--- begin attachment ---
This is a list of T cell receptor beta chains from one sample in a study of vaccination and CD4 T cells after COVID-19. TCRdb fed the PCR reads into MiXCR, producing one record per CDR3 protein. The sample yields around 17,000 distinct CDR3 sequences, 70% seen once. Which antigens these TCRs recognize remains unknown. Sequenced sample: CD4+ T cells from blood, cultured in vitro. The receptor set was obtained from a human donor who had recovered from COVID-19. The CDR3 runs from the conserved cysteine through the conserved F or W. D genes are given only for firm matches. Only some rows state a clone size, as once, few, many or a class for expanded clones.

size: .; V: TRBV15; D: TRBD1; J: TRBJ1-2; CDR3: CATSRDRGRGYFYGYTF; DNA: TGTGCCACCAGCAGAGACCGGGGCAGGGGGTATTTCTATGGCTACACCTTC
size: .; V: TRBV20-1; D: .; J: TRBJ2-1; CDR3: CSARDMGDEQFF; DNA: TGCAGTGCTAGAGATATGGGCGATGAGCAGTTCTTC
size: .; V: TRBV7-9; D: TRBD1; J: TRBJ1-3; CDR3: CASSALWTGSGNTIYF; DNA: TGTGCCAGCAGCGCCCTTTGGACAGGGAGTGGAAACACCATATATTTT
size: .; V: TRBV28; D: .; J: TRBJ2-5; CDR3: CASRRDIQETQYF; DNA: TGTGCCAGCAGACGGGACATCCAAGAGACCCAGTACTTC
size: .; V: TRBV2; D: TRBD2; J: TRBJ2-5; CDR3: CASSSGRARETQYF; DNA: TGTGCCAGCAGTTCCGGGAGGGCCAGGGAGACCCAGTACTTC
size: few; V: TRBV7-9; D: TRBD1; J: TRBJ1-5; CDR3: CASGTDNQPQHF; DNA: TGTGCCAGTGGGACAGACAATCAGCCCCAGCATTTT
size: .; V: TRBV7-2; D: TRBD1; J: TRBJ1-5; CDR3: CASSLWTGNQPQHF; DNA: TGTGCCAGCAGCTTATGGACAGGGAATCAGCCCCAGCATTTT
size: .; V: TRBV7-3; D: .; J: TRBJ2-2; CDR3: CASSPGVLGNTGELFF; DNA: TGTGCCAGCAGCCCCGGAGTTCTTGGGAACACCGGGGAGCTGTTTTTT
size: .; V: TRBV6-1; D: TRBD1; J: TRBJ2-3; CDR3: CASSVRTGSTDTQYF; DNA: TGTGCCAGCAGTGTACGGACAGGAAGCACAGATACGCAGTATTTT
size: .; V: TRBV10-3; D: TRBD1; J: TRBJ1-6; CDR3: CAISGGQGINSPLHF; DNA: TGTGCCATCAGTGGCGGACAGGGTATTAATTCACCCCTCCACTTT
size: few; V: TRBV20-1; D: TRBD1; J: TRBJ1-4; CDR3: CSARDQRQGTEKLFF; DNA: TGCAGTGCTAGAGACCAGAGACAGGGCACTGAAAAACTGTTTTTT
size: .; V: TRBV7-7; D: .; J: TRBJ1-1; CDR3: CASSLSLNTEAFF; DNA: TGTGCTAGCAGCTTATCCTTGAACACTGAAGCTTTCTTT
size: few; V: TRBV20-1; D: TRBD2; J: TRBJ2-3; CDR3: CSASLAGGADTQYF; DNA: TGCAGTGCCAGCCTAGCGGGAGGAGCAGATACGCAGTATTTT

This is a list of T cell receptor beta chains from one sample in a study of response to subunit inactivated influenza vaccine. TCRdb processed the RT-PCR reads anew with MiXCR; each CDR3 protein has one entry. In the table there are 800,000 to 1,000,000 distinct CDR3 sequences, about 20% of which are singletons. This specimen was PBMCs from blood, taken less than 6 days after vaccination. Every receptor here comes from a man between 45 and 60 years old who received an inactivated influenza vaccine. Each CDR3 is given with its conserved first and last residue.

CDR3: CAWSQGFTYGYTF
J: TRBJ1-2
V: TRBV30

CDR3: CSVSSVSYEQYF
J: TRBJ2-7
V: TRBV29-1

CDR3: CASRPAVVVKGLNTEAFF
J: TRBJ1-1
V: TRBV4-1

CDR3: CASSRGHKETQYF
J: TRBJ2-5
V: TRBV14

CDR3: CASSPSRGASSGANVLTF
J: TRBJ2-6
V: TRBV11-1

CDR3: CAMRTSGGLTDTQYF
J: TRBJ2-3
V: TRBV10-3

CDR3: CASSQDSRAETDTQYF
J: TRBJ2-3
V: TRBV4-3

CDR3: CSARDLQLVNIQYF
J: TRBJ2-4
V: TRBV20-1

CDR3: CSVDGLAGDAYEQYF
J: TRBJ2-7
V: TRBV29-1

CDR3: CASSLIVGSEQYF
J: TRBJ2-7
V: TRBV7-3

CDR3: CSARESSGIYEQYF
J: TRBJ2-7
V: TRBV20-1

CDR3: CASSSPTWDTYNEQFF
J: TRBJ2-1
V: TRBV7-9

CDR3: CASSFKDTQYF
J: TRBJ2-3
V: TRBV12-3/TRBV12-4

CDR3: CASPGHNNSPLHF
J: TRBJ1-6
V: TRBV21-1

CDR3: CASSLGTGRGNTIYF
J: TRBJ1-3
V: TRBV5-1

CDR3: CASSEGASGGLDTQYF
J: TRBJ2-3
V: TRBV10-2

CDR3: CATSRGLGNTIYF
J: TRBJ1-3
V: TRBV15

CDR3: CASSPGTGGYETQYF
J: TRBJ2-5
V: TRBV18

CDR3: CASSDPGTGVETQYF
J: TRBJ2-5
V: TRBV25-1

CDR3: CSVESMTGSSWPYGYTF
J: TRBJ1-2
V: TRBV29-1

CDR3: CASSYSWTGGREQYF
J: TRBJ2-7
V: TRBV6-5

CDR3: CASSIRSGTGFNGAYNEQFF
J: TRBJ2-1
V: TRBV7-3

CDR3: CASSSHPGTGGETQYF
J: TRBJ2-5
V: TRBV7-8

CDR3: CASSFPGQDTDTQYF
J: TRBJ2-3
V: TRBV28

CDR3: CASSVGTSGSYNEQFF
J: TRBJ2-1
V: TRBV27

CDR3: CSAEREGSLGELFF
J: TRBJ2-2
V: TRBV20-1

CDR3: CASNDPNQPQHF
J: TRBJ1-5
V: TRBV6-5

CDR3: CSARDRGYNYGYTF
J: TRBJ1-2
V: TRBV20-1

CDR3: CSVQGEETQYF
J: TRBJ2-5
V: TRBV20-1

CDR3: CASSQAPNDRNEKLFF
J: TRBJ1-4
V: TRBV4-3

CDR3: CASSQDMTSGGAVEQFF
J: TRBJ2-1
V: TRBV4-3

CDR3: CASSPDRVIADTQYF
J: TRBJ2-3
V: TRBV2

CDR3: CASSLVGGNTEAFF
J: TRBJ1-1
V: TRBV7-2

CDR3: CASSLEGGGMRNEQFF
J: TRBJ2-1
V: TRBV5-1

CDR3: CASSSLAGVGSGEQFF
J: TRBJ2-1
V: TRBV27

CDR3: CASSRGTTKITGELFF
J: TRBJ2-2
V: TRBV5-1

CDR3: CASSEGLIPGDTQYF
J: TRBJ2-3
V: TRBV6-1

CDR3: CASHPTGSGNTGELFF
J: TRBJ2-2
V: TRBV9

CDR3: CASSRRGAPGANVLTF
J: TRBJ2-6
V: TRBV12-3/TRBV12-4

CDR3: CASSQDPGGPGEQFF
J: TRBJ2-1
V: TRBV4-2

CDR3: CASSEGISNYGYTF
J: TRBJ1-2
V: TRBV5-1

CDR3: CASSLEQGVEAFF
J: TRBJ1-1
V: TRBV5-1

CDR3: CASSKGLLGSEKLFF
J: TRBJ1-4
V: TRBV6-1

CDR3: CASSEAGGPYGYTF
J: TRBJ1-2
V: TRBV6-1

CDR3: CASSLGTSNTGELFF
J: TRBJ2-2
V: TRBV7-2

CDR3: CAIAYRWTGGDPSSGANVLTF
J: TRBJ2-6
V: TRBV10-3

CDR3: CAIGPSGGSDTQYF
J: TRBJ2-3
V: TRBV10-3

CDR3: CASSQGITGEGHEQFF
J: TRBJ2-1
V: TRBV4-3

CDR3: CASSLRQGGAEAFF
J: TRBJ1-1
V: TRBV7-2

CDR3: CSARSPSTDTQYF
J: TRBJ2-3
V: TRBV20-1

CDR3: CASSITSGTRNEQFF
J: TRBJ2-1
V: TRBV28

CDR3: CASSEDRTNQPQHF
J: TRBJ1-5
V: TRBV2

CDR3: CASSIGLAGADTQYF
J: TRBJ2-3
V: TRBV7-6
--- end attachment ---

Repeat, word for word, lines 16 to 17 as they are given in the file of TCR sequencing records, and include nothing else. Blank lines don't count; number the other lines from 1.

CDR3: CAWSQGFTYGYTF
J: TRBJ1-2